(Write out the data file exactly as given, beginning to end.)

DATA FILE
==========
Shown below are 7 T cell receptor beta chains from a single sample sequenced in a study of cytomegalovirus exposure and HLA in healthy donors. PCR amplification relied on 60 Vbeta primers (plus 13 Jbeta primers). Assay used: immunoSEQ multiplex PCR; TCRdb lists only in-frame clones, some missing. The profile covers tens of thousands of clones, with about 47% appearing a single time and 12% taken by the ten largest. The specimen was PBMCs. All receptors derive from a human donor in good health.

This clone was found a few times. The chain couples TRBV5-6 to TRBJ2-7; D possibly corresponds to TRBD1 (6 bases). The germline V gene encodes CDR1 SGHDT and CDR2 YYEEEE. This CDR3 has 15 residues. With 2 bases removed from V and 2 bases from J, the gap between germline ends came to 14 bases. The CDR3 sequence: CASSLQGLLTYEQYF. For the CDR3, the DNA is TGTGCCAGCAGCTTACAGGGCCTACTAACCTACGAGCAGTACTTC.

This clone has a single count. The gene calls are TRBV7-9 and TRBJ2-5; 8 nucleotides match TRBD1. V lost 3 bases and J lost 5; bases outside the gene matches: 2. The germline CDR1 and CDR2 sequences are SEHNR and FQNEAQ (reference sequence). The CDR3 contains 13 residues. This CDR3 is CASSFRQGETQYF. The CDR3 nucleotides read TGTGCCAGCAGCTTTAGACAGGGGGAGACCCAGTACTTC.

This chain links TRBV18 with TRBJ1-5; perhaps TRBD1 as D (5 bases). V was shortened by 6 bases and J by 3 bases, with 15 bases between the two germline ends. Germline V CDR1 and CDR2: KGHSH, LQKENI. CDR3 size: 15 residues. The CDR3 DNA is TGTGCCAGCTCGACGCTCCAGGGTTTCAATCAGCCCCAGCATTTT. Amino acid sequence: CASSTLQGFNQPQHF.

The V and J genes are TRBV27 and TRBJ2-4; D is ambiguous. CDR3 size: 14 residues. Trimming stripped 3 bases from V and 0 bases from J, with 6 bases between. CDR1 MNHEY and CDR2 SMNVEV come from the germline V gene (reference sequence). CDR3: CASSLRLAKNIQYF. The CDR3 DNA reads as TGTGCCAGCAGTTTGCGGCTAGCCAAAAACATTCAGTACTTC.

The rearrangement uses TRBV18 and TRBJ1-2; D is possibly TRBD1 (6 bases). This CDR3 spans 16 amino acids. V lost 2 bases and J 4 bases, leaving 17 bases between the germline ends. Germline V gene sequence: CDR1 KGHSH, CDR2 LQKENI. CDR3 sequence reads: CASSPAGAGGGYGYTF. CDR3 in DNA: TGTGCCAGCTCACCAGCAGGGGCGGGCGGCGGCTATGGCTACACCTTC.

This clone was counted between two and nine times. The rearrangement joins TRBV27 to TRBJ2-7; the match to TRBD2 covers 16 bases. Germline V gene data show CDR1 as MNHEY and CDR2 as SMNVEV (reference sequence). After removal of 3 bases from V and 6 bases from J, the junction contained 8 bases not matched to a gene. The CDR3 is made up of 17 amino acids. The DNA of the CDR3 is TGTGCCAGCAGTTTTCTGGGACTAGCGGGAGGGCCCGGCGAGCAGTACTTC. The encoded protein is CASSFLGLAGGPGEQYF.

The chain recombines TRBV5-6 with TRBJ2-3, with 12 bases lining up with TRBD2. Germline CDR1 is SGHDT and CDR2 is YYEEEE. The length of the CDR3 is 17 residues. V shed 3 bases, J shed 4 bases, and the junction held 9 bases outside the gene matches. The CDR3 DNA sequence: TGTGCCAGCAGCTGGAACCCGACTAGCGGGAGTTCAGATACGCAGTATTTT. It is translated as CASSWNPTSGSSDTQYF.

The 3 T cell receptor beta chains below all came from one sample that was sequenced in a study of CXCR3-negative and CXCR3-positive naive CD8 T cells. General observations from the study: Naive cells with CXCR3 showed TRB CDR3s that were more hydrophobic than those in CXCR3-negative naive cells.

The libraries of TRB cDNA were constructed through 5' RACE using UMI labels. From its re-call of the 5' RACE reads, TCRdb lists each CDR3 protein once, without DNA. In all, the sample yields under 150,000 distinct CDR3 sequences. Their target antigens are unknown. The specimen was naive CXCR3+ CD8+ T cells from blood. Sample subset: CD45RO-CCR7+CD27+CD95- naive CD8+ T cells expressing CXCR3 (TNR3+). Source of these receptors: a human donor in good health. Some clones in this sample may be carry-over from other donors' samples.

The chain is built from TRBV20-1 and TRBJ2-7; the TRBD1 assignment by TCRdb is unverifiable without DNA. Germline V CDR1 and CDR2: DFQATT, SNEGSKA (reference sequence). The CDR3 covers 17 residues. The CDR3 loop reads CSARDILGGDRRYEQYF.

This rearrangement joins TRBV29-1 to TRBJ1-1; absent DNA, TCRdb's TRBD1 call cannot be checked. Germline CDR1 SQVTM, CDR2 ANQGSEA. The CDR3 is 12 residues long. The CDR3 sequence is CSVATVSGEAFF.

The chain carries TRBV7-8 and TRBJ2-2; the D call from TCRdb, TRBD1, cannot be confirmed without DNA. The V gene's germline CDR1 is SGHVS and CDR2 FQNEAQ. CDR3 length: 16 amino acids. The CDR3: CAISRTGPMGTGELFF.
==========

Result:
Shown below are 7 T cell receptor beta chains from a single sample sequenced in a study of cytomegalovirus exposure and HLA in healthy donors. PCR amplification relied on 60 Vbeta primers (plus 13 Jbeta primers). Assay used: immunoSEQ multiplex PCR; TCRdb lists only in-frame clones, some missing. The profile covers tens of thousands of clones, with about 47% appearing a single time and 12% taken by the ten largest. The specimen was PBMCs. All receptors derive from a human donor in good health.

This clone was found a few times. The chain couples TRBV5-6 to TRBJ2-7; D possibly corresponds to TRBD1 (6 bases). The germline V gene encodes CDR1 SGHDT and CDR2 YYEEEE. This CDR3 has 15 residues. With 2 bases removed from V and 2 bases from J, the gap between germline ends came to 14 bases. The CDR3 sequence: CASSLQGLLTYEQYF. For the CDR3, the DNA is TGTGCCAGCAGCTTACAGGGCCTACTAACCTACGAGCAGTACTTC.

This clone has a single count. The gene calls are TRBV7-9 and TRBJ2-5; 8 nucleotides match TRBD1. V lost 3 bases and J lost 5; bases outside the gene matches: 2. The germline CDR1 and CDR2 sequences are SEHNR and FQNEAQ (reference sequence). The CDR3 contains 13 residues. This CDR3 is CASSFRQGETQYF. The CDR3 nucleotides read TGTGCCAGCAGCTTTAGACAGGGGGAGACCCAGTACTTC.

This chain links TRBV18 with TRBJ1-5; perhaps TRBD1 as D (5 bases). V was shortened by 6 bases and J by 3 bases, with 15 bases between the two germline ends. Germline V CDR1 and CDR2: KGHSH, LQKENI. CDR3 size: 15 residues. The CDR3 DNA is TGTGCCAGCTCGACGCTCCAGGGTTTCAATCAGCCCCAGCATTTT. Amino acid sequence: CASSTLQGFNQPQHF.

The V and J genes are TRBV27 and TRBJ2-4; D is ambiguous. CDR3 size: 14 residues. Trimming stripped 3 bases from V and 0 bases from J, with 6 bases between. CDR1 MNHEY and CDR2 SMNVEV come from the germline V gene (reference sequence). CDR3: CASSLRLAKNIQYF. The CDR3 DNA reads as TGTGCCAGCAGTTTGCGGCTAGCCAAAAACATTCAGTACTTC.

The rearrangement uses TRBV18 and TRBJ1-2; D is possibly TRBD1 (6 bases). This CDR3 spans 16 amino acids. V lost 2 bases and J 4 bases, leaving 17 bases between the germline ends. Germline V gene sequence: CDR1 KGHSH, CDR2 LQKENI. CDR3 sequence reads: CASSPAGAGGGYGYTF. CDR3 in DNA: TGTGCCAGCTCACCAGCAGGGGCGGGCGGCGGCTATGGCTACACCTTC.

This clone was counted between two and nine times. The rearrangement joins TRBV27 to TRBJ2-7; the match to TRBD2 covers 16 bases. Germline V gene data show CDR1 as MNHEY and CDR2 as SMNVEV (reference sequence). After removal of 3 bases from V and 6 bases from J, the junction contained 8 bases not matched to a gene. The CDR3 is made up of 17 amino acids. The DNA of the CDR3 is TGTGCCAGCAGTTTTCTGGGACTAGCGGGAGGGCCCGGCGAGCAGTACTTC. The encoded protein is CASSFLGLAGGPGEQYF.

The chain recombines TRBV5-6 with TRBJ2-3, with 12 bases lining up with TRBD2. Germline CDR1 is SGHDT and CDR2 is YYEEEE. The length of the CDR3 is 17 residues. V shed 3 bases, J shed 4 bases, and the junction held 9 bases outside the gene matches. The CDR3 DNA sequence: TGTGCCAGCAGCTGGAACCCGACTAGCGGGAGTTCAGATACGCAGTATTTT. It is translated as CASSWNPTSGSSDTQYF.

The 3 T cell receptor beta chains below all came from one sample that was sequenced in a study of CXCR3-negative and CXCR3-positive naive CD8 T cells. General observations from the study: Naive cells with CXCR3 showed TRB CDR3s that were more hydrophobic than those in CXCR3-negative naive cells.

The libraries of TRB cDNA were constructed through 5' RACE using UMI labels. From its re-call of the 5' RACE reads, TCRdb lists each CDR3 protein once, without DNA. In all, the sample yields under 150,000 distinct CDR3 sequences. Their target antigens are unknown. The specimen was naive CXCR3+ CD8+ T cells from blood. Sample subset: CD45RO-CCR7+CD27+CD95- naive CD8+ T cells expressing CXCR3 (TNR3+). Source of these receptors: a human donor in good health. Some clones in this sample may be carry-over from other donors' samples.

The chain is built from TRBV20-1 and TRBJ2-7; the TRBD1 assignment by TCRdb is unverifiable without DNA. Germline V CDR1 and CDR2: DFQATT, SNEGSKA (reference sequence). The CDR3 covers 17 residues. The CDR3 loop reads CSARDILGGDRRYEQYF.

This rearrangement joins TRBV29-1 to TRBJ1-1; absent DNA, TCRdb's TRBD1 call cannot be checked. Germline CDR1 SQVTM, CDR2 ANQGSEA. The CDR3 is 12 residues long. The CDR3 sequence is CSVATVSGEAFF.

The chain carries TRBV7-8 and TRBJ2-2; the D call from TCRdb, TRBD1, cannot be confirmed without DNA. The V gene's germline CDR1 is SGHVS and CDR2 FQNEAQ. CDR3 length: 16 amino acids. The CDR3: CAISRTGPMGTGELFF.